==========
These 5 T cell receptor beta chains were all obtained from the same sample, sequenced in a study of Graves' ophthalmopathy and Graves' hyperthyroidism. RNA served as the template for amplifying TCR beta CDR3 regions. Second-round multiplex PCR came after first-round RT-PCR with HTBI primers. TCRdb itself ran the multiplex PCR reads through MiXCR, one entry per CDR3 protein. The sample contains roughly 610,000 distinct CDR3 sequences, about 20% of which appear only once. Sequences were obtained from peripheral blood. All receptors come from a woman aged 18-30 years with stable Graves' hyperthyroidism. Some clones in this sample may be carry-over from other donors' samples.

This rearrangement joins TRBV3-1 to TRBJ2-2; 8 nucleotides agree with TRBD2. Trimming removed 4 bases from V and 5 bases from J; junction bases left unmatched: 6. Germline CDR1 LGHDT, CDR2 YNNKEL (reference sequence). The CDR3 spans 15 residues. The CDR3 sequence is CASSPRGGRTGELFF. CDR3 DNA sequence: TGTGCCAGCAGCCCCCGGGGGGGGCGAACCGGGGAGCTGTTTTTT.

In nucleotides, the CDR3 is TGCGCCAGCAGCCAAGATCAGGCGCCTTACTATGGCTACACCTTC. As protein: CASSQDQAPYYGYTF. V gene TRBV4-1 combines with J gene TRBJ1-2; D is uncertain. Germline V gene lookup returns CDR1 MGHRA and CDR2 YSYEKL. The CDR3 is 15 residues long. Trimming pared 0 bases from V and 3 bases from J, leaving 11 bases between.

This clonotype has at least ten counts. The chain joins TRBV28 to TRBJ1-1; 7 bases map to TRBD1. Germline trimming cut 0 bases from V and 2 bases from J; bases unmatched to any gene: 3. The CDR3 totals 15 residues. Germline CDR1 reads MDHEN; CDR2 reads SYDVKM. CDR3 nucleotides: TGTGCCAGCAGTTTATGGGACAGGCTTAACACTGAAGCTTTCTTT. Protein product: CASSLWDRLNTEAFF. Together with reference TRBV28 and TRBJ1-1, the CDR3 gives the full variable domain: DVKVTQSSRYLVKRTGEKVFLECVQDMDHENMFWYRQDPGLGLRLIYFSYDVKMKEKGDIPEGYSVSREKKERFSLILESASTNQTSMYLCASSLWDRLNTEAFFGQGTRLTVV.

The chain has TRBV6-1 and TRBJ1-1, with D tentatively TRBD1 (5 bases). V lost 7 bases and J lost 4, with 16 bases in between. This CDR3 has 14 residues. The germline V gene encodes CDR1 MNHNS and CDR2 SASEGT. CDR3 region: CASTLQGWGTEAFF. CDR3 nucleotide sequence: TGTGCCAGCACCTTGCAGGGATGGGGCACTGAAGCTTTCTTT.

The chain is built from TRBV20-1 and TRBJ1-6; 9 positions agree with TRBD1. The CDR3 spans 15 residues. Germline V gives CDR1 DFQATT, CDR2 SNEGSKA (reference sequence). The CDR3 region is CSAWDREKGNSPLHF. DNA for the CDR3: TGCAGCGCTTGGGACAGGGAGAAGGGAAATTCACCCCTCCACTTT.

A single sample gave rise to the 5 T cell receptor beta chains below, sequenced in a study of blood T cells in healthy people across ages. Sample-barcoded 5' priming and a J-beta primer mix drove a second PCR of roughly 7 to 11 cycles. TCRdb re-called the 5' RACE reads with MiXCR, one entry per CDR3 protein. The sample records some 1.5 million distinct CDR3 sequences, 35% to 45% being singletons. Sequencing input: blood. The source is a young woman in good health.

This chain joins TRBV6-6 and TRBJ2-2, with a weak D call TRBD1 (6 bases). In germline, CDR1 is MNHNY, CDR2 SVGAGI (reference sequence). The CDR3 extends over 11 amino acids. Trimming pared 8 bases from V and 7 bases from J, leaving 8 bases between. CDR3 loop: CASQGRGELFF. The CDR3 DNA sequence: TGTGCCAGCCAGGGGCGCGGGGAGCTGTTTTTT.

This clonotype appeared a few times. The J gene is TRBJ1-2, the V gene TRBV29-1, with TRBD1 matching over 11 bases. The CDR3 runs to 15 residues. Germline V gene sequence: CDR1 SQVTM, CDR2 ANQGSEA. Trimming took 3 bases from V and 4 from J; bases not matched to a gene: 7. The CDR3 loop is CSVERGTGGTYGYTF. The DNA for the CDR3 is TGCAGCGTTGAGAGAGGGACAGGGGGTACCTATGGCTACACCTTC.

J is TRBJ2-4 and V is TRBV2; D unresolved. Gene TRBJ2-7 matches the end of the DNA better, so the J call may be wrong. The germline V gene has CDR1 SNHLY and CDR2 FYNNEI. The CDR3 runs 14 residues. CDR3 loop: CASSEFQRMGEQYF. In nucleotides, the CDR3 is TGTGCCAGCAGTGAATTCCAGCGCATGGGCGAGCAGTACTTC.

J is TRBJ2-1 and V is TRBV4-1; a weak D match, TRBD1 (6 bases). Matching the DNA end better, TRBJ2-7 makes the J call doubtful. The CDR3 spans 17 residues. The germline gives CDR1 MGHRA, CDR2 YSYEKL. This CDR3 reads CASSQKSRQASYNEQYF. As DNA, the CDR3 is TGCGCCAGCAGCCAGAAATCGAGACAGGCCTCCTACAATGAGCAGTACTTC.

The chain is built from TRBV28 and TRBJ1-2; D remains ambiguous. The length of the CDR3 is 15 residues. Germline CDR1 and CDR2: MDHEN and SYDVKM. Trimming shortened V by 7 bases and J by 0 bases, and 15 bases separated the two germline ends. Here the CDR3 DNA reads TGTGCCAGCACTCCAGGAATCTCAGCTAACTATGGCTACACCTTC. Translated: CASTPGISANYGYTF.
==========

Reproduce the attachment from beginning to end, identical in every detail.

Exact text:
These 5 T cell receptor beta chains were all obtained from the same sample, sequenced in a study of Graves' ophthalmopathy and Graves' hyperthyroidism. RNA served as the template for amplifying TCR beta CDR3 regions. Second-round multiplex PCR came after first-round RT-PCR with HTBI primers. TCRdb itself ran the multiplex PCR reads through MiXCR, one entry per CDR3 protein. The sample contains roughly 610,000 distinct CDR3 sequences, about 20% of which appear only once. Sequences were obtained from peripheral blood. All receptors come from a woman aged 18-30 years with stable Graves' hyperthyroidism. Some clones in this sample may be carry-over from other donors' samples.

This rearrangement joins TRBV3-1 to TRBJ2-2; 8 nucleotides agree with TRBD2. Trimming removed 4 bases from V and 5 bases from J; junction bases left unmatched: 6. Germline CDR1 LGHDT, CDR2 YNNKEL (reference sequence). The CDR3 spans 15 residues. The CDR3 sequence is CASSPRGGRTGELFF. CDR3 DNA sequence: TGTGCCAGCAGCCCCCGGGGGGGGCGAACCGGGGAGCTGTTTTTT.

In nucleotides, the CDR3 is TGCGCCAGCAGCCAAGATCAGGCGCCTTACTATGGCTACACCTTC. As protein: CASSQDQAPYYGYTF. V gene TRBV4-1 combines with J gene TRBJ1-2; D is uncertain. Germline V gene lookup returns CDR1 MGHRA and CDR2 YSYEKL. The CDR3 is 15 residues long. Trimming pared 0 bases from V and 3 bases from J, leaving 11 bases between.

This clonotype has at least ten counts. The chain joins TRBV28 to TRBJ1-1; 7 bases map to TRBD1. Germline trimming cut 0 bases from V and 2 bases from J; bases unmatched to any gene: 3. The CDR3 totals 15 residues. Germline CDR1 reads MDHEN; CDR2 reads SYDVKM. CDR3 nucleotides: TGTGCCAGCAGTTTATGGGACAGGCTTAACACTGAAGCTTTCTTT. Protein product: CASSLWDRLNTEAFF. Together with reference TRBV28 and TRBJ1-1, the CDR3 gives the full variable domain: DVKVTQSSRYLVKRTGEKVFLECVQDMDHENMFWYRQDPGLGLRLIYFSYDVKMKEKGDIPEGYSVSREKKERFSLILESASTNQTSMYLCASSLWDRLNTEAFFGQGTRLTVV.

The chain has TRBV6-1 and TRBJ1-1, with D tentatively TRBD1 (5 bases). V lost 7 bases and J lost 4, with 16 bases in between. This CDR3 has 14 residues. The germline V gene encodes CDR1 MNHNS and CDR2 SASEGT. CDR3 region: CASTLQGWGTEAFF. CDR3 nucleotide sequence: TGTGCCAGCACCTTGCAGGGATGGGGCACTGAAGCTTTCTTT.

The chain is built from TRBV20-1 and TRBJ1-6; 9 positions agree with TRBD1. The CDR3 spans 15 residues. Germline V gives CDR1 DFQATT, CDR2 SNEGSKA (reference sequence). The CDR3 region is CSAWDREKGNSPLHF. DNA for the CDR3: TGCAGCGCTTGGGACAGGGAGAAGGGAAATTCACCCCTCCACTTT.

A single sample gave rise to the 5 T cell receptor beta chains below, sequenced in a study of blood T cells in healthy people across ages. Sample-barcoded 5' priming and a J-beta primer mix drove a second PCR of roughly 7 to 11 cycles. TCRdb re-called the 5' RACE reads with MiXCR, one entry per CDR3 protein. The sample records some 1.5 million distinct CDR3 sequences, 35% to 45% being singletons. Sequencing input: blood. The source is a young woman in good health.

This chain joins TRBV6-6 and TRBJ2-2, with a weak D call TRBD1 (6 bases). In germline, CDR1 is MNHNY, CDR2 SVGAGI (reference sequence). The CDR3 extends over 11 amino acids. Trimming pared 8 bases from V and 7 bases from J, leaving 8 bases between. CDR3 loop: CASQGRGELFF. The CDR3 DNA sequence: TGTGCCAGCCAGGGGCGCGGGGAGCTGTTTTTT.

This clonotype appeared a few times. The J gene is TRBJ1-2, the V gene TRBV29-1, with TRBD1 matching over 11 bases. The CDR3 runs to 15 residues. Germline V gene sequence: CDR1 SQVTM, CDR2 ANQGSEA. Trimming took 3 bases from V and 4 from J; bases not matched to a gene: 7. The CDR3 loop is CSVERGTGGTYGYTF. The DNA for the CDR3 is TGCAGCGTTGAGAGAGGGACAGGGGGTACCTATGGCTACACCTTC.

J is TRBJ2-4 and V is TRBV2; D unresolved. Gene TRBJ2-7 matches the end of the DNA better, so the J call may be wrong. The germline V gene has CDR1 SNHLY and CDR2 FYNNEI. The CDR3 runs 14 residues. CDR3 loop: CASSEFQRMGEQYF. In nucleotides, the CDR3 is TGTGCCAGCAGTGAATTCCAGCGCATGGGCGAGCAGTACTTC.

J is TRBJ2-1 and V is TRBV4-1; a weak D match, TRBD1 (6 bases). Matching the DNA end better, TRBJ2-7 makes the J call doubtful. The CDR3 spans 17 residues. The germline gives CDR1 MGHRA, CDR2 YSYEKL. This CDR3 reads CASSQKSRQASYNEQYF. As DNA, the CDR3 is TGCGCCAGCAGCCAGAAATCGAGACAGGCCTCCTACAATGAGCAGTACTTC.

The chain is built from TRBV28 and TRBJ1-2; D remains ambiguous. The length of the CDR3 is 15 residues. Germline CDR1 and CDR2: MDHEN and SYDVKM. Trimming shortened V by 7 bases and J by 0 bases, and 15 bases separated the two germline ends. Here the CDR3 DNA reads TGTGCCAGCACTCCAGGAATCTCAGCTAACTATGGCTACACCTTC. Translated: CASTPGISANYGYTF.